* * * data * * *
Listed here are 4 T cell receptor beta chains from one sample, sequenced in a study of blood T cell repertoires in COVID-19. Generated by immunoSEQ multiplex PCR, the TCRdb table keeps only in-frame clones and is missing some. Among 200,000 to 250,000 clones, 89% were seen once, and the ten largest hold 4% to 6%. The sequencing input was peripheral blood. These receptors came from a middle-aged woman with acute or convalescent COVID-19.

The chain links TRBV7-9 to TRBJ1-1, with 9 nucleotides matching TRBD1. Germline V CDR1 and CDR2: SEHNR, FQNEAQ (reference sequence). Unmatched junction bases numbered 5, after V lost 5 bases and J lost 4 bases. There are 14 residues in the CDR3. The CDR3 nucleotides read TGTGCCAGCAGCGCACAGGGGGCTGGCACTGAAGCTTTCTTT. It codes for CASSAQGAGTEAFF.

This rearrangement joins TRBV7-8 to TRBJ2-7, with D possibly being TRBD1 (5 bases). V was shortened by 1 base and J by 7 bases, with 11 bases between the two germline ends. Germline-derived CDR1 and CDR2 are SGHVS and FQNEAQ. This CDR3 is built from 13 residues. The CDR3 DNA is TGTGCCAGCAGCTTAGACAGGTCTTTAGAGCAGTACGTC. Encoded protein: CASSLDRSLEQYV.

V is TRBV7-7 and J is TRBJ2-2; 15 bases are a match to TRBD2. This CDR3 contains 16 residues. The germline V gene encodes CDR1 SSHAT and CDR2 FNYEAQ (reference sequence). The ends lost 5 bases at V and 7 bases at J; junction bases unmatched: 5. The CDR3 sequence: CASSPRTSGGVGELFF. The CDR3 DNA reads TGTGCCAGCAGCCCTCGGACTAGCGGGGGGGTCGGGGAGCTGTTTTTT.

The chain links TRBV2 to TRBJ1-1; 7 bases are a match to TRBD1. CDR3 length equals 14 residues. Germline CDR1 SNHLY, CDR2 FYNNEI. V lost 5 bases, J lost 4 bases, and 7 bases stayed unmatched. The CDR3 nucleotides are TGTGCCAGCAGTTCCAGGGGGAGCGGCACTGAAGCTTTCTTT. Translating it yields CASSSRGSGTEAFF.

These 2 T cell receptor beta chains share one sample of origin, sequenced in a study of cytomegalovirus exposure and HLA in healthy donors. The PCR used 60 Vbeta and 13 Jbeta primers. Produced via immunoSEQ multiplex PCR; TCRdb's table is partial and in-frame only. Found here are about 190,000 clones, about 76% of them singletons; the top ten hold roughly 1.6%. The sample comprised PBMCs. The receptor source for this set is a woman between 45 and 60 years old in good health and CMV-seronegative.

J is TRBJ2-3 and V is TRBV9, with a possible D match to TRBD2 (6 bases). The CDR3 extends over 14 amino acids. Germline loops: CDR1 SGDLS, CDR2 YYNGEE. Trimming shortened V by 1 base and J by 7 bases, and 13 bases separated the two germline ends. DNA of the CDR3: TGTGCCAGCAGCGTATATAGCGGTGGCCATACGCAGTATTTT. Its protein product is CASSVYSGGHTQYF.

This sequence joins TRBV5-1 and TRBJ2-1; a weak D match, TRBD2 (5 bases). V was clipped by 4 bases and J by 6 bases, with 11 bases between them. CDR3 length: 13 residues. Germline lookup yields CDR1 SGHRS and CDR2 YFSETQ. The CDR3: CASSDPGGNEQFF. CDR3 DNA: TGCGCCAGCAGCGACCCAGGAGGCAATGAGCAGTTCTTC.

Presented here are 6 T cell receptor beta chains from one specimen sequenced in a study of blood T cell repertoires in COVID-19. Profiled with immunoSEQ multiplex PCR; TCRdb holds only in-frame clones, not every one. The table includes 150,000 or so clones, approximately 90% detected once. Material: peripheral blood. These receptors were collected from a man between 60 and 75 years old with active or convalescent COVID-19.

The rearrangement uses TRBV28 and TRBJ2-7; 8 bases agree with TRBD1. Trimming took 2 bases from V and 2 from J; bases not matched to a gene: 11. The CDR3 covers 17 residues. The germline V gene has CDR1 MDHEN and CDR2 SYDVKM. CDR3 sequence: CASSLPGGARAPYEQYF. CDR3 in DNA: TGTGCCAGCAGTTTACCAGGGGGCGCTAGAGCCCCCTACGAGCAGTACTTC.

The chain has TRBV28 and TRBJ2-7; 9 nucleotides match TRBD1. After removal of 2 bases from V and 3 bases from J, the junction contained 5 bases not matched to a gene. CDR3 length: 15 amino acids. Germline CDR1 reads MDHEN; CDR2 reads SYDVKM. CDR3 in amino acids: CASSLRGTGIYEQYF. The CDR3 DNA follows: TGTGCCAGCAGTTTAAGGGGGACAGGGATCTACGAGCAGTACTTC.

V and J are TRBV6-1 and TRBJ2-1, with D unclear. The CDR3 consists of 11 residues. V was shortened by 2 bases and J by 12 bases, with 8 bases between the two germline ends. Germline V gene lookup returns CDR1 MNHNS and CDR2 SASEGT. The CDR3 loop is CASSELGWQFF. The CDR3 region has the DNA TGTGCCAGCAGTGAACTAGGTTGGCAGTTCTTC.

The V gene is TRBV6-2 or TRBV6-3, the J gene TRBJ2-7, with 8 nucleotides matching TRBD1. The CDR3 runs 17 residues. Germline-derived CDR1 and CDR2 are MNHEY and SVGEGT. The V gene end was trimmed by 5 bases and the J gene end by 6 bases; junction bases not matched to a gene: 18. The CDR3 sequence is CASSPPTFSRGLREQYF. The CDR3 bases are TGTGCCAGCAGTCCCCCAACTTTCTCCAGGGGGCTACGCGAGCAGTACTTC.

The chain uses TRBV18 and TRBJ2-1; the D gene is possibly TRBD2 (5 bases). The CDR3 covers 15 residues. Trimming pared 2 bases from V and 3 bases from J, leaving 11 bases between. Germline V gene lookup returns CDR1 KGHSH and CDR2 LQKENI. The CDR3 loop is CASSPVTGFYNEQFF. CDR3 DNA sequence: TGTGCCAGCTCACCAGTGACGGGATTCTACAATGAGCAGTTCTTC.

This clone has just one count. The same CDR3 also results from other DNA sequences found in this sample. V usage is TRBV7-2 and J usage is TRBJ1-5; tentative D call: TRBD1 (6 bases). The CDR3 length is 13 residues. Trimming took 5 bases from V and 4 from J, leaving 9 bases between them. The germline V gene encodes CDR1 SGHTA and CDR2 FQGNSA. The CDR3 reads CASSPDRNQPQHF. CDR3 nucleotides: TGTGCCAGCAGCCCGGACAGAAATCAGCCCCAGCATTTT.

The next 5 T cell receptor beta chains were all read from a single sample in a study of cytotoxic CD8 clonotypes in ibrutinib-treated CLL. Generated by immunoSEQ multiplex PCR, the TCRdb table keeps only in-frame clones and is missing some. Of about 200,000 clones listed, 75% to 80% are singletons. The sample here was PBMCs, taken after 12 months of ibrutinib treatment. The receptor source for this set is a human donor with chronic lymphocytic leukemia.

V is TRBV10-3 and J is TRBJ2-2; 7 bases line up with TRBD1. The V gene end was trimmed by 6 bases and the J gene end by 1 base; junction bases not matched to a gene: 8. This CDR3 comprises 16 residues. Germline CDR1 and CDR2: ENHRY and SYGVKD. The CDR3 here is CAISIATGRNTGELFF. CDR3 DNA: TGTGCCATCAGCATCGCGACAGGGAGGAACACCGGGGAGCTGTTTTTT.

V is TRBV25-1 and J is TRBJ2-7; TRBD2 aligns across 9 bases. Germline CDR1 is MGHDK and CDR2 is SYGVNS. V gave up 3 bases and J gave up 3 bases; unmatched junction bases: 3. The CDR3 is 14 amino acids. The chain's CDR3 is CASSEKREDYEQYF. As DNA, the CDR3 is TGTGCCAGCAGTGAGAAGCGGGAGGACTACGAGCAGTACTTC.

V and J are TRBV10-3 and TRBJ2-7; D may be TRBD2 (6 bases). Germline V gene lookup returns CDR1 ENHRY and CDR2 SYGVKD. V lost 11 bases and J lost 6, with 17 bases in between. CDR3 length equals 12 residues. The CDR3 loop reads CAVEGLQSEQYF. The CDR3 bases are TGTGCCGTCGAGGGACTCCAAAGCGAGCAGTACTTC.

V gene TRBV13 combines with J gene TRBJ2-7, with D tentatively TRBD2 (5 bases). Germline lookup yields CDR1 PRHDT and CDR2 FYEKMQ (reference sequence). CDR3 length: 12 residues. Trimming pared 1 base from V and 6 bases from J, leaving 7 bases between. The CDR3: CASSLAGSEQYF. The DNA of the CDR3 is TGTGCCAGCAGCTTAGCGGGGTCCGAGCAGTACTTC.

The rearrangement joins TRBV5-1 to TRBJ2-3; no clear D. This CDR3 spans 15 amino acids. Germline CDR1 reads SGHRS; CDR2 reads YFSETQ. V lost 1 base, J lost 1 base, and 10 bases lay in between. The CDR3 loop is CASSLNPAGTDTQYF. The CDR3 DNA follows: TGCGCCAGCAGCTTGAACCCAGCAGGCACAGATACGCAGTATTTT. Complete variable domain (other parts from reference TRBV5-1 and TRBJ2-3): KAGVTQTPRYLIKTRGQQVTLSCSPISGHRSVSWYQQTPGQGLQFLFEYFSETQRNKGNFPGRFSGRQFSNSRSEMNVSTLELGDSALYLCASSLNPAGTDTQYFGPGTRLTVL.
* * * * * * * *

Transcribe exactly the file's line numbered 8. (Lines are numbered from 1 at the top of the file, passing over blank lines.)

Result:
This sequence joins TRBV5-1 and TRBJ2-1; a weak D match, TRBD2 (5 bases). V was clipped by 4 bases and J by 6 bases, with 11 bases between them. CDR3 length: 13 residues. Germline lookup yields CDR1 SGHRS and CDR2 YFSETQ. The CDR3: CASSDPGGNEQFF. CDR3 DNA: TGCGCCAGCAGCGACCCAGGAGGCAATGAGCAGTTCTTC.